Battle of Modena (1799)
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|Battle of Modena (1799)|
|Part of War of the Second Coalition|
|Republican France||Habsburg Austria|
|Commanders and leaders|
|Jacques MacDonald (WIA)||Prince Hohenzollern|
|Army of Naples||Mantua Siege Corps|
|Casualties and losses|
|600||2,400, 8 guns|
The Battle of Modena (12 June 1799) saw a Republican French army commanded by Jacques MacDonald attack a Habsburg Austrian covering force led by Prince Friedrich Franz Xaver of Hohenzollern-Hechingen. The outnumbered Austrians were defeated but in an accidental encounter, MacDonald was painfully wounded by two saber cuts. The action occurred during the War of the Second Coalition, part of a larger conflict known as the French Revolutionary Wars. Modena is a city in northern Italy about 40 kilometres (25 mi) northwest of Bologna.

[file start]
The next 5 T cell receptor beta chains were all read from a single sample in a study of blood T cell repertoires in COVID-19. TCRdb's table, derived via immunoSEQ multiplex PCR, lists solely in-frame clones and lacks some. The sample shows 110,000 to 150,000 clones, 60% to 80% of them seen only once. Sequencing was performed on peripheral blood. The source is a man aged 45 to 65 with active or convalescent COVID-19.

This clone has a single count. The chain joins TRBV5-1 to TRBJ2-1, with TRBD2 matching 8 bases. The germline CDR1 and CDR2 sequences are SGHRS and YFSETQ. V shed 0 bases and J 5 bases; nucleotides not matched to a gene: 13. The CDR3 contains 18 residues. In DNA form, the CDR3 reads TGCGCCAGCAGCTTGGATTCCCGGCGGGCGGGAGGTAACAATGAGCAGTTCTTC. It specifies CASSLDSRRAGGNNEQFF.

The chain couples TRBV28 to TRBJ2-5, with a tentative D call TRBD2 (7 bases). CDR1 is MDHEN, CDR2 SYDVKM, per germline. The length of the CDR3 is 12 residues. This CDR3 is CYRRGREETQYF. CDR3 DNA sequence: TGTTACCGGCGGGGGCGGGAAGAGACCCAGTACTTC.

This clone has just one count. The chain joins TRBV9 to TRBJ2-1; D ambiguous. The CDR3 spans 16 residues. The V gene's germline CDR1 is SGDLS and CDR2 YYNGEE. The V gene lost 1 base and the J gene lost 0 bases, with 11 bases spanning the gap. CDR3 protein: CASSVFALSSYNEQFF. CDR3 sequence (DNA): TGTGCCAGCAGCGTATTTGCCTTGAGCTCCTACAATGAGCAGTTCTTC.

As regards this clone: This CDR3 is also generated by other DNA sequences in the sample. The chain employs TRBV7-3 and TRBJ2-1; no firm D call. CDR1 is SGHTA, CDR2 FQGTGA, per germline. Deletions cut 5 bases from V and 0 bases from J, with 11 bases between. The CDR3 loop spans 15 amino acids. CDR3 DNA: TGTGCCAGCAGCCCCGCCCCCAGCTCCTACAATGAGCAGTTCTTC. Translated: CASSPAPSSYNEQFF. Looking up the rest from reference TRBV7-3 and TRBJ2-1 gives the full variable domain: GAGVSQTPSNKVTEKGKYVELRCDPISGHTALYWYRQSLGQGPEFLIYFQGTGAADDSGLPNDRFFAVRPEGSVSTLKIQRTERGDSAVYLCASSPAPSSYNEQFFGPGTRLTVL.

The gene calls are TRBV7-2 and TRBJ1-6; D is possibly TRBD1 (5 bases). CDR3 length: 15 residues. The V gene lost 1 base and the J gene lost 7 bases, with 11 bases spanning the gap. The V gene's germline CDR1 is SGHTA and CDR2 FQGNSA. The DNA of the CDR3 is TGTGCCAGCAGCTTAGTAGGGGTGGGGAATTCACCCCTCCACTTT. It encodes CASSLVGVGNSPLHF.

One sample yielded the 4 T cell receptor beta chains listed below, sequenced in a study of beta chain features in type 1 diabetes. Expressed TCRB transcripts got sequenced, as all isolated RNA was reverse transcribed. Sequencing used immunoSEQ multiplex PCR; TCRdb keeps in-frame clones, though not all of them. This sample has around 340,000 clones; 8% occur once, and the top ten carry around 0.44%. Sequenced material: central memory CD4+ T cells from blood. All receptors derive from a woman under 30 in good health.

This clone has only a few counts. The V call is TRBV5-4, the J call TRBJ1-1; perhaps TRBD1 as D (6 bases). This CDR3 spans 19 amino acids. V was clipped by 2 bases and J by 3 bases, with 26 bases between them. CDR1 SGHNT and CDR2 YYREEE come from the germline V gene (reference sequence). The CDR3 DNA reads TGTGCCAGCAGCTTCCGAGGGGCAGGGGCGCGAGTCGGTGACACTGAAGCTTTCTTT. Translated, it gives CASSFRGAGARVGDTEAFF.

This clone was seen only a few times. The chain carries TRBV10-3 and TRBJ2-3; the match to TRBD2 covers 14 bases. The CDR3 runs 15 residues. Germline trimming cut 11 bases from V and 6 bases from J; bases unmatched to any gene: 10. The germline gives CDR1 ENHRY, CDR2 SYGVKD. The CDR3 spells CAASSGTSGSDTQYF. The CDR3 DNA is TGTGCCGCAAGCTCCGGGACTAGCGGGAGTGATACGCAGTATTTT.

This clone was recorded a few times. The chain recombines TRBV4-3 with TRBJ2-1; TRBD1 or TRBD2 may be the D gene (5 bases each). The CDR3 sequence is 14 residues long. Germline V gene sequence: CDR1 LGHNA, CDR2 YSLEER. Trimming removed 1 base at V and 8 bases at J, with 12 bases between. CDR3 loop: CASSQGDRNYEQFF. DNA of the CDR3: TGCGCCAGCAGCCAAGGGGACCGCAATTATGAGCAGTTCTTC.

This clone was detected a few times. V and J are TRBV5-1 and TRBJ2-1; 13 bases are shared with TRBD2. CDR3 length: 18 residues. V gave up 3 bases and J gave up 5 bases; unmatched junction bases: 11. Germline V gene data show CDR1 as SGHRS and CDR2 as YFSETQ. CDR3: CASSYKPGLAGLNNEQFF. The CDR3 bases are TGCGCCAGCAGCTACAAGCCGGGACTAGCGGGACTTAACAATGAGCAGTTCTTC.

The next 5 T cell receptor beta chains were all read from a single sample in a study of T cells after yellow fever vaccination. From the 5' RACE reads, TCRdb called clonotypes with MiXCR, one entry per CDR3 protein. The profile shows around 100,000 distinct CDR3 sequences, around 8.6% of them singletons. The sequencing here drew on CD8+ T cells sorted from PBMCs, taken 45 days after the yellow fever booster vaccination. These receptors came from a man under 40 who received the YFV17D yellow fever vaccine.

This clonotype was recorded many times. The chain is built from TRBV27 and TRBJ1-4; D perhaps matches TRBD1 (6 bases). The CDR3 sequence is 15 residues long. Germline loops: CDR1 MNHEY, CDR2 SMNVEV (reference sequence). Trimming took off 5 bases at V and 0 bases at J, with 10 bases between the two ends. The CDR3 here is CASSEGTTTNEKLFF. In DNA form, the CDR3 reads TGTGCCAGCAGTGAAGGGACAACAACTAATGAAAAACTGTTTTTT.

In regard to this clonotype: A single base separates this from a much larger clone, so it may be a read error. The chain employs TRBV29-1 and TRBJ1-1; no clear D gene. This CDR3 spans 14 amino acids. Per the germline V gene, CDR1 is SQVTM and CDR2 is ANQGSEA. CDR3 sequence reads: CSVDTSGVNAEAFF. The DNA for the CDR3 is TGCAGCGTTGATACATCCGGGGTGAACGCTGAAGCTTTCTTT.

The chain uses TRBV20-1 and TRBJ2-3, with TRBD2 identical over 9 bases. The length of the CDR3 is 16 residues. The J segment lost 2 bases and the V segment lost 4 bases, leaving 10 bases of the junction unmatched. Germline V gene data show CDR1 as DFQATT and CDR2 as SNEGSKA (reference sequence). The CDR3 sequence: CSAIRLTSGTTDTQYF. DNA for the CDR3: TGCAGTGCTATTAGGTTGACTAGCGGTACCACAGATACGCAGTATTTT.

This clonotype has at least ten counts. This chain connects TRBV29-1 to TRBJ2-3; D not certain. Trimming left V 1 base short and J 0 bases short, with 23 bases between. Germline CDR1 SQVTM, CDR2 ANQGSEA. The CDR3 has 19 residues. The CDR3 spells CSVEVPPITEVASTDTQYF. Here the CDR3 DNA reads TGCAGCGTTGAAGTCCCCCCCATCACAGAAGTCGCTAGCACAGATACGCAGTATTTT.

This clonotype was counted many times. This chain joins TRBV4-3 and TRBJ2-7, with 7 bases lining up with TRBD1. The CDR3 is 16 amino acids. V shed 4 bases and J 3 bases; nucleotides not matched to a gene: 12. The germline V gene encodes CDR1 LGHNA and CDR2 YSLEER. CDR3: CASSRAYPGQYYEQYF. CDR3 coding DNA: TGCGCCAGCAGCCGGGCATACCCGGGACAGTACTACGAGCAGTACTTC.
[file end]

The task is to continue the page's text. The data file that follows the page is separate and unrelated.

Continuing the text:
In the battles of Magnano and Cassano, the Austrians and allied Russian Empire forces swept the French from much of northern Italy in April 1799. MacDonald collected the French occupying forces in south and central Italy into an army and marched north to retrieve the situation. Bursting out of the Apennine Mountains, the French mauled Hohenzollern's division at Modena. MacDonald swung west to fight the Coalition forces. The next action would be the Battle of Trebbia from 17 to 19 June.
- Duffy, Christopher (1999). Eagles Over the Alps: Suvarov in Italy and Switzerland, 1799. Chicago, Ill.: The Emperor's Press. ISBN 1-883476-18-6.
- Smith, Digby (1998). The Napoleonic Wars Data Book. London: Greenhill. ISBN 1-85367-276-9.
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